The young cowboy has his two hands full with five little ducks. They need three sacks of food and four bundles of hay. And when they each bring home a friend, it's twice as much work. For 10 little ducks, he needs double the food, double the hay and double the hands!
The first step in mastering basic addition is adding a number to itself (for example, 3+3).
Illustrated by Valeria Petrone.
After you've read the story together once, reread the story, using small objects such as buttons, marbles, or blocks. Ask your child or students to "double the number" of objects to match the storyline.
Tell the child or students that you have thought of a number and then doubled it. Then say what the doubled number is and ask if they can figure out what the original number was. For example, if the doubled number is 10, the correct answer is 5. If the child has difficulty, use a group of small objects—buttons, paper clips, or pennies—that total your doubled number. Then have the child separate them into two groups.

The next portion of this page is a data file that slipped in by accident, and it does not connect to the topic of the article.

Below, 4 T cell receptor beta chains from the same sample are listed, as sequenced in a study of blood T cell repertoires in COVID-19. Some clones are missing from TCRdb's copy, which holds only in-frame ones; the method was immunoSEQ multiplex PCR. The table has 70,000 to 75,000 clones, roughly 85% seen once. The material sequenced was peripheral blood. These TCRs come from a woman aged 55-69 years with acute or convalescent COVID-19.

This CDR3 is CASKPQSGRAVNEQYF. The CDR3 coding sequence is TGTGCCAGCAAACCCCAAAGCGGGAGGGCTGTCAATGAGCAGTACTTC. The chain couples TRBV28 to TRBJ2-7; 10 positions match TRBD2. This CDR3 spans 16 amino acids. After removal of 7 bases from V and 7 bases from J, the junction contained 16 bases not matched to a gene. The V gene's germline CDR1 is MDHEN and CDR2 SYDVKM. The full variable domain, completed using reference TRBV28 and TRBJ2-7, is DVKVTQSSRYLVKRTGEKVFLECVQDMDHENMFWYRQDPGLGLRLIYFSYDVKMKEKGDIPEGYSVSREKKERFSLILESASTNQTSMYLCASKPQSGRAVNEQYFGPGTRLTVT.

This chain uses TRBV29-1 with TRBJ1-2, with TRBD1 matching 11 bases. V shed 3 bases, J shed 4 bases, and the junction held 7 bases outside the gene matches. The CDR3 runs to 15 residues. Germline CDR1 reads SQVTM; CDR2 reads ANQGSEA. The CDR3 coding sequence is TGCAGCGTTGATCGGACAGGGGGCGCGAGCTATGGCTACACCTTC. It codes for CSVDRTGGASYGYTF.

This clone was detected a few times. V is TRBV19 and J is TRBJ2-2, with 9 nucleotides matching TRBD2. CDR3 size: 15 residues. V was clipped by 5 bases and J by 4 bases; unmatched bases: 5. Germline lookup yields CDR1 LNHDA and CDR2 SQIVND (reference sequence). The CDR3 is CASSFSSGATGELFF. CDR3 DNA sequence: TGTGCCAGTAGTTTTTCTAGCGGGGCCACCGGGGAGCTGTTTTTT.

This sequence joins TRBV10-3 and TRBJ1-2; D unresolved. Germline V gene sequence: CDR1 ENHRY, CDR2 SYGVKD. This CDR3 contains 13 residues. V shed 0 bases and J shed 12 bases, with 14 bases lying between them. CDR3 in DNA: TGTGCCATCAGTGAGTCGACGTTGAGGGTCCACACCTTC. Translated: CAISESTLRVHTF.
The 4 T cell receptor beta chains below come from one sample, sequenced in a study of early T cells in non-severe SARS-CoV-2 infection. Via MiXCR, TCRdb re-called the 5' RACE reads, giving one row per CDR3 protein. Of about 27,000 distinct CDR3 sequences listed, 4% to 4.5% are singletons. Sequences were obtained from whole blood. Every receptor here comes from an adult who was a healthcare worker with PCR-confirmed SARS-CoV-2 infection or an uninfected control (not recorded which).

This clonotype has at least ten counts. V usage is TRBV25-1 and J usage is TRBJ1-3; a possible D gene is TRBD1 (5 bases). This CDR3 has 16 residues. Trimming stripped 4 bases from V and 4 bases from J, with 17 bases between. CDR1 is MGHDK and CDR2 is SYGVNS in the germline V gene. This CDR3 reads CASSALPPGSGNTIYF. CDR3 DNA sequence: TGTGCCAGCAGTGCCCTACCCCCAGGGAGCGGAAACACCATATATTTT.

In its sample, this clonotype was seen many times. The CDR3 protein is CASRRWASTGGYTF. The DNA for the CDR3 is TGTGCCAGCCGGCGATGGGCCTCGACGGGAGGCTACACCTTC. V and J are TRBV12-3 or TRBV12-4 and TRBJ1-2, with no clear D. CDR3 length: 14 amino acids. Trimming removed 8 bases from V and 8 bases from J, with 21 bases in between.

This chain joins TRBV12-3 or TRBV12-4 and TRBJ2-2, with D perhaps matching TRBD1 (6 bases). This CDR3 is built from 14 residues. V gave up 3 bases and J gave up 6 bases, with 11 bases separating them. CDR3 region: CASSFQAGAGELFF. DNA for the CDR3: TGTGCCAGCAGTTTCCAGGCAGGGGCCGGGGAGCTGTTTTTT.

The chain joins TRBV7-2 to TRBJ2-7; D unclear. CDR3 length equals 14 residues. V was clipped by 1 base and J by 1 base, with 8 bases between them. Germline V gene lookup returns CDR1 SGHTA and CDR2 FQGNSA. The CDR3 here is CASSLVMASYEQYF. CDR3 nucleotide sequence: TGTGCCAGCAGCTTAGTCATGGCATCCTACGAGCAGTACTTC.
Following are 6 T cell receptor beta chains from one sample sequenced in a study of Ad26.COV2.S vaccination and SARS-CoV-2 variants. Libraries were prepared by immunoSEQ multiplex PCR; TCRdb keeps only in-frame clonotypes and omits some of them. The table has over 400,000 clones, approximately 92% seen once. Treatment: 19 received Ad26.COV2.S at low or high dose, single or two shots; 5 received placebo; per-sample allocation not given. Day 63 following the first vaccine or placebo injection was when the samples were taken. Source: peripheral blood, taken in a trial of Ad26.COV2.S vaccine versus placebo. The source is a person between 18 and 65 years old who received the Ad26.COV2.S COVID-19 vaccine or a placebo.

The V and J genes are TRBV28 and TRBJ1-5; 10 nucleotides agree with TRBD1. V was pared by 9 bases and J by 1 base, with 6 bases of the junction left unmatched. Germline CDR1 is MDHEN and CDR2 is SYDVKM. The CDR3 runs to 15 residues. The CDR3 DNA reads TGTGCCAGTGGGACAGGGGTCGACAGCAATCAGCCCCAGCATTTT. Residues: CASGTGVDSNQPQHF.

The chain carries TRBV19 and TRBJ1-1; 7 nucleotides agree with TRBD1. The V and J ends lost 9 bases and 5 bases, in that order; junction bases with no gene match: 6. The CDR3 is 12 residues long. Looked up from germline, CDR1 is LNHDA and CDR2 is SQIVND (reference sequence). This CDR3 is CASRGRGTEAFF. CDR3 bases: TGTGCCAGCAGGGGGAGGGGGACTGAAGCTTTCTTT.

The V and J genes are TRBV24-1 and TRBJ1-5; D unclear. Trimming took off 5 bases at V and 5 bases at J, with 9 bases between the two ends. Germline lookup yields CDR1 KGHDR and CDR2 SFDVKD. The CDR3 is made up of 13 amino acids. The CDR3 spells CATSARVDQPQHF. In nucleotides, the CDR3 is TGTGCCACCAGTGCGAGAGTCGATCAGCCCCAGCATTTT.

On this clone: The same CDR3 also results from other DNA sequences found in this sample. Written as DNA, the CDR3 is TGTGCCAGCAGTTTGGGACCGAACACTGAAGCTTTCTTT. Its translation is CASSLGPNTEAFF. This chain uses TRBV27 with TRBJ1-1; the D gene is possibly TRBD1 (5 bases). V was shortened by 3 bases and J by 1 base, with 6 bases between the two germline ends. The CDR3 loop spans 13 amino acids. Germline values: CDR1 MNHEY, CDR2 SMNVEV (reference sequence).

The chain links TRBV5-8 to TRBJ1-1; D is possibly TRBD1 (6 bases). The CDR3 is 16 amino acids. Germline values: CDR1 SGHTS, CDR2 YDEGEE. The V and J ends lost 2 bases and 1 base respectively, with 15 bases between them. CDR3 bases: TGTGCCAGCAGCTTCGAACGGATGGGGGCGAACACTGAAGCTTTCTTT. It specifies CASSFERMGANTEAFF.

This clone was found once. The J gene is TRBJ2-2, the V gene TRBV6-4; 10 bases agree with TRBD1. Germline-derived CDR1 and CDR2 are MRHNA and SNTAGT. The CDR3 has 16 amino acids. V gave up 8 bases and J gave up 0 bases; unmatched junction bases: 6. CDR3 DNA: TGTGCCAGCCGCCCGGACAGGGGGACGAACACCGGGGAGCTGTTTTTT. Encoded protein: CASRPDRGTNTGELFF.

Have the children make “Doubles Books.” To prepare, take sheets of 8 1⁄2 x 11 inch paper, turn it so it’s horizontal (wide) and draw a line down the middle. On the left- hand side of each page, draw an object (for example, 1 person, 2 ducks, 3 balloons, 4 trees, and 5 flowers). Make enough photocopies so that each child gets a set of pages. Ask the children to draw double the number objects on the right-hand side of each page (for example, 2 people, 4 ducks, 6 balloons, 8 trees, and 10 flowers). Using a new sheet of paper, have the children draw a cover for their Doubles Books. Staple each book on the upper left hand corner. Your math whizzes are now authors!